(PC)Jones v. California Supreme Court, No. 2:2011cv03048 - Document 4 (E.D. Cal. 2011)

Court Description: ORDER AND FINDINGS and RECOMMENDATIONS signed by Magistrate Judge Gregory G. Hollows on 12/12/2011 ORDERING that plaintiff's 2 request to proceed IFP is GRANTED; plaintiff to pay the $350.00 filing fee in accordance with the concurrent CD C order; and the clerk to assign a district judge to this case; and RECOMMENDING that this action be dismissed without leave to amend as it fails to state a claim and is frivolous. Assigned and Referred to Judge Lawrence K. Karlton; Objections due within 14 days. (Yin, K)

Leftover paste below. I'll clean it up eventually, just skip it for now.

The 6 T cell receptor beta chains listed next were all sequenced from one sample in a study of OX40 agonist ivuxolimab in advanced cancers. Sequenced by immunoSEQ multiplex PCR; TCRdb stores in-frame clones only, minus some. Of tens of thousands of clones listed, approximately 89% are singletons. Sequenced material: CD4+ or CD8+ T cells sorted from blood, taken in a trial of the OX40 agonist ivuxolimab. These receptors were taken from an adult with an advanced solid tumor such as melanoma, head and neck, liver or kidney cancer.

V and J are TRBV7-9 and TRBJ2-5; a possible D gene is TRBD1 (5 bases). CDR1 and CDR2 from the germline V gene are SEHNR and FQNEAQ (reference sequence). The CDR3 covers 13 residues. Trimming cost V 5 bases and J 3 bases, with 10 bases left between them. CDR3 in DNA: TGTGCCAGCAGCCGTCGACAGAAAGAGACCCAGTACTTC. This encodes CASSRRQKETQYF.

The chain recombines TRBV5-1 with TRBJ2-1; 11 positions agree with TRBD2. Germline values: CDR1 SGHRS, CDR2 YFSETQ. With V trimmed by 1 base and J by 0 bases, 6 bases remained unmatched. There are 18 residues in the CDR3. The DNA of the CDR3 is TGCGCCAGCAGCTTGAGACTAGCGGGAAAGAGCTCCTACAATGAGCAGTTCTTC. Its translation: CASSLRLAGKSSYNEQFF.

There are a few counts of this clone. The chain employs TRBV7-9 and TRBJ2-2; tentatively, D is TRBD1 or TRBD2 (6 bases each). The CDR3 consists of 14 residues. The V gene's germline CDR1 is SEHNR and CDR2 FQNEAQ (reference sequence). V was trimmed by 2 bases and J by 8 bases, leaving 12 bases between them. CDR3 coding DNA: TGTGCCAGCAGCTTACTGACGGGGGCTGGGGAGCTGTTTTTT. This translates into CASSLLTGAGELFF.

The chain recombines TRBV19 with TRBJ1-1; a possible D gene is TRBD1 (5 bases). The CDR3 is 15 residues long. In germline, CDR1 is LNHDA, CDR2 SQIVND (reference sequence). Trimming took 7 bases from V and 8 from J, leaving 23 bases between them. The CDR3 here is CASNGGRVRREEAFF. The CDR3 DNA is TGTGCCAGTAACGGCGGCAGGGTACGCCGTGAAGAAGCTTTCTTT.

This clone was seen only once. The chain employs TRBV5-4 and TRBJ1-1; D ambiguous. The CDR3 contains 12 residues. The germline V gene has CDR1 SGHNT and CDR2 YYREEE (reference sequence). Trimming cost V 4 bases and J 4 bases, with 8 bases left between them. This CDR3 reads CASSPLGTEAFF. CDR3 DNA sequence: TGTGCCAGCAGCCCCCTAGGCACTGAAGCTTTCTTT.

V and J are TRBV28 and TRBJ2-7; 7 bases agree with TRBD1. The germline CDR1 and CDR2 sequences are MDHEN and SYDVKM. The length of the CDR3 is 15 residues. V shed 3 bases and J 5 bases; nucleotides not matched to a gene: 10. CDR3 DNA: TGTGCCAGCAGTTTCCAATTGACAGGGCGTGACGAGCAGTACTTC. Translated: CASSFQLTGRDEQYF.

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(PC)Jones v. California Supreme Court Doc. 4 1 2 3 4 5 6 7 8 IN THE UNITED STATES DISTRICT COURT 9 FOR THE EASTERN DISTRICT OF CALIFORNIA 10 FREDERICK JONES, Sr., 11 12 13 14 Plaintiff, vs. CALIFORNIA SUPREME COURT, Clerks and Administrators, et al., Defendants. 15 16 No. CIV S-11-3048 GGH P ORDER & FINDINGS AND RECOMMENDATIONS / Plaintiff is a state prisoner proceeding pro se. He seeks a writ of mandate, 17 prohibition or “alternative writ” and has requested authority pursuant to 28 U.S.C. § 1915 to 18 proceed in forma pauperis. This proceeding was referred to this court by Local Rule 302 19 pursuant to 28 U.S.C. § 636(b)(1). 20 21 22 Plaintiff has submitted a declaration that makes the showing required by 28 U.S.C. § 1915(a). Accordingly, the request to proceed in forma pauperis will be granted. Plaintiff is required to pay the statutory filing fee of $350.00 for this action. 28 23 U.S.C. §§ 1914(a), 1915(b)(1). Plaintiff will not be assessed an initial filing fee. Plaintiff is 24 obligated to make monthly payments of twenty percent of the preceding month’s income credited 25 to plaintiff’s prison trust account. These payments shall be collected and forwarded by the 26 appropriate agency to the Clerk of the Court each time the amount in plaintiff’s account exceeds 1 Dockets.Justia.com 1 $10.00, until the filing fee is paid in full. 28 U.S.C. § 1915(b)(2). The court is required to screen 2 complaints brought by prisoners seeking relief against a governmental entity or officer or 3 employee of a governmental entity. 28 U.S.C. § 1915A(a). The court must dismiss a complaint 4 or portion thereof if the prisoner has raised claims that are legally “frivolous or malicious,” that 5 fail to state a claim upon which relief may be granted, or that seek monetary relief from a 6 defendant who is immune from such relief. 28 U.S.C. § 1915A(b)(1),(2). 7 A claim is legally frivolous when it lacks an arguable basis either in law or in fact. 8 Neitzke v. Williams, 490 U.S. 319, 325 (1989); Franklin v. Murphy, 745 F.2d 1221, 1227-28 9 (9th Cir. 1984). The court may, therefore, dismiss a claim as frivolous where it is based on an 10 indisputably meritless legal theory or where the factual contentions are clearly baseless. Neitzke, 11 490 U.S. at 327. The critical inquiry is whether a constitutional claim, however inartfully 12 pleaded, has an arguable legal and factual basis. See Jackson v. Arizona, 885 F.2d 639, 640 (9th 13 Cir. 1989); Franklin, 745 F.2d at 1227. 14 A complaint must contain more than a “formulaic recitation of the elements of a 15 cause of action;” it must contain factual allegations sufficient to “raise a right to relief above the 16 speculative level.” Bell Atlantic Corp. v. Twombly, 550 U.S. 544, 127 S. Ct. 1955, 1965 (2007). 17 “The pleading must contain something more...than...a statement of facts that merely creates a 18 suspicion [of] a legally cognizable right of action.” Id., quoting 5 C. Wright & A. Miller, Federal 19 Practice and Procedure 1216, pp. 235-235 (3d ed. 2004). “[A] complaint must contain sufficient 20 factual matter, accepted as true, to ‘state a claim to relief that is plausible on its face.’” Ashcroft 21 v. Iqbal, ___ U.S. ___, 129 S.Ct. 1937, 1949 (2009) (quoting Twombly, 550 U.S. at 570, 127 22 S.Ct. 1955). “A claim has facial plausibility when the plaintiff pleads factual content that allows 23 the court to draw the reasonable inference that the defendant is liable for the misconduct 24 alleged.” Id. 25 26 In reviewing a complaint under this standard, the court must accept as true the allegations of the complaint in question, Hospital Bldg. Co. v. Rex Hospital Trustees, 425 U.S. 2 1 738, 740, 96 S.Ct. 1848 (1976), construe the pleading in the light most favorable to the plaintiff, 2 and resolve all doubts in the plaintiff’s favor. Jenkins v. McKeithen, 395 U.S. 411, 421, 89 S.Ct. 3 1843 (1969). 4 Plaintiff states that he previously filed a lawsuit in state court regarding prison 5 conditions. That suit was dismissed for failure to exhaust and failure to state a claim. Plaintiff 6 then appealed the case in the state court system. Plaintiff states that his appeal to the California 7 Supreme Court was late and he was given an opportunity to file an application for relief from 8 default to explain why his appeal was late. Plaintiff says that he timely filed the application for 9 relief, but the California Supreme Court dismissed the appeal stating the application for relief 10 was not timely received. Plaintiff states that the clerk’s office at the California Supreme Court 11 was not being truthful and this court should force the California Supreme Court to review his 12 appeal. 13 The undersigned construes plaintiff’s filing as one seeking a writ of mandamus 14 against the clerk’s office. However, this court does not have jurisdiction to issue such a writ. A 15 petition for a writ of mandamus to compel a state court or official to take or refrain from some 16 action is frivolous as a matter of law. See Demos v. U.S. District Court, 925 F.2d 1160, 1161 17 (9th Cir. 1991) (“We further note that this court lacks jurisdiction to issue a writ of mandamus to 18 a state court.”) 19 The undersigned also notes that plaintiff filed this exact same case on the same 20 day, but as a writ of habeas corpus in case S-11-3047 JFM.1 Plaintiff has also filed 17 other 21 cases in this district since 2000. The instant complaint fails to state a claim, is frivolous and 22 should be denied without leave to amend. 23 24 “A pro se litigant must be given leave to amend his or her complaint unless it is ‘absolutely clear that the deficiencies of the complaint could not be cured by amendment.’” 25 1 26 A court may take judicial notice of court records. See MGIC Indem. Co. v. Weisman, 803 F.2d 500, 505 (9th Cir. 1986); United States v. Wilson, 631 F.2d 118, 119 (9th Cir. 1980). 3 1 Karim-Panahi v. Los Angeles Police Dept., 839 F.2d 621, 623 (9th Cir. 1988), quoting Noll [v. 2 Carlson], 809 F.2d 1446, 1448 (in turn, quoting Broughton v. Cutter Laboratories, 622 F.2d 458, 3 460 (9th Cir.1980) (per curiam)); accord Eldridge v. Block, 832 F.2d 1132, 1135-36 (9th 4 Cir.1987). Liberality in granting a plaintiff leave to amend “is subject to the qualification that the 5 amendment not cause undue prejudice to the defendant, is not sought in bad faith, and is not 6 futile.” Thornton v. McClatchy Newspapers, Inc., 261 F.3d 789, 799 (9th Cir. 2001), quoting 7 Bowles v. Reade, 198 F.3d 752, 757 (9th Cir.1999). “Under Ninth Circuit case law, district 8 courts are only required to grant leave to amend if a complaint can possibly be saved. Courts are 9 not required to grant leave to amend if a complaint lacks merit entirely.” Lopez v. Smith, 203 10 F.3d 1122, 1129 (9th Cir. 2000) (“[A] district court retains its discretion over the terms of a 11 dismissal for failure to state a claim, including whether to make the dismissal with or without 12 leave to amend.”) See also, Smith v. Pacific Properties and Development Corp., 358 F.3d 1097, 13 1106 (9th Cir. 2004), citing Doe v. United States, 58 F.3d 494, 497(9th Cir.1995) (“a district 14 court should grant leave to amend even if no request to amend the pleading was made, unless it 15 determines that the pleading could not be cured by the allegation of other facts.”). This appears 16 to be one of those relatively rare cases when to grant plaintiff further leave to amend would be 17 patently futile based on the discussion above. 18 In accordance with the above, IT IS HEREBY ORDERED that: 19 1. Plaintiff’s request for leave to proceed in forma pauperis is granted. 20 2. Plaintiff is obligated to pay the statutory filing fee of $350.00 for this action. 21 Plaintiff will not be assessed an initial filing fee. The fee shall be collected and paid in 22 accordance with this court’s order to the Director of the California Department of Corrections 23 and Rehabilitation filed concurrently herewith. 24 3. The clerk of the court shall assign a district judge to this case. 25 IT IS HEREBY RECOMMENDED that this action be dismissed without leave to 26 amend as it fails to state a claim and is frivolous. 4 1 These findings and recommendations are submitted to the United States District 2 Judge assigned to the case, pursuant to the provisions of 28 U.S.C. § 636(b)(l). Within fourteen 3 days after being served with these findings and recommendations, any party may file written 4 objections with the court and serve a copy on all parties. Such a document should be captioned 5 “Objections to Magistrate Judge’s Findings and Recommendations.” Any reply to the objections 6 shall be served and filed within seven days after service of the objections. The parties are 7 advised that failure to file objections within the specified time waives the right to appeal the 8 District Court’s order. Martinez v. Ylst, 951 F.2d 1153 (9th Cir. 1991). 9 DATED: December 12, 2011 10 11 /s/ Gregory G. Hollows UNITED STATES MAGISTRATE JUDGE GGH: AB jone3048.b 12 13 14 15 16 17 18 19 20 21 22 23 24 25 26 5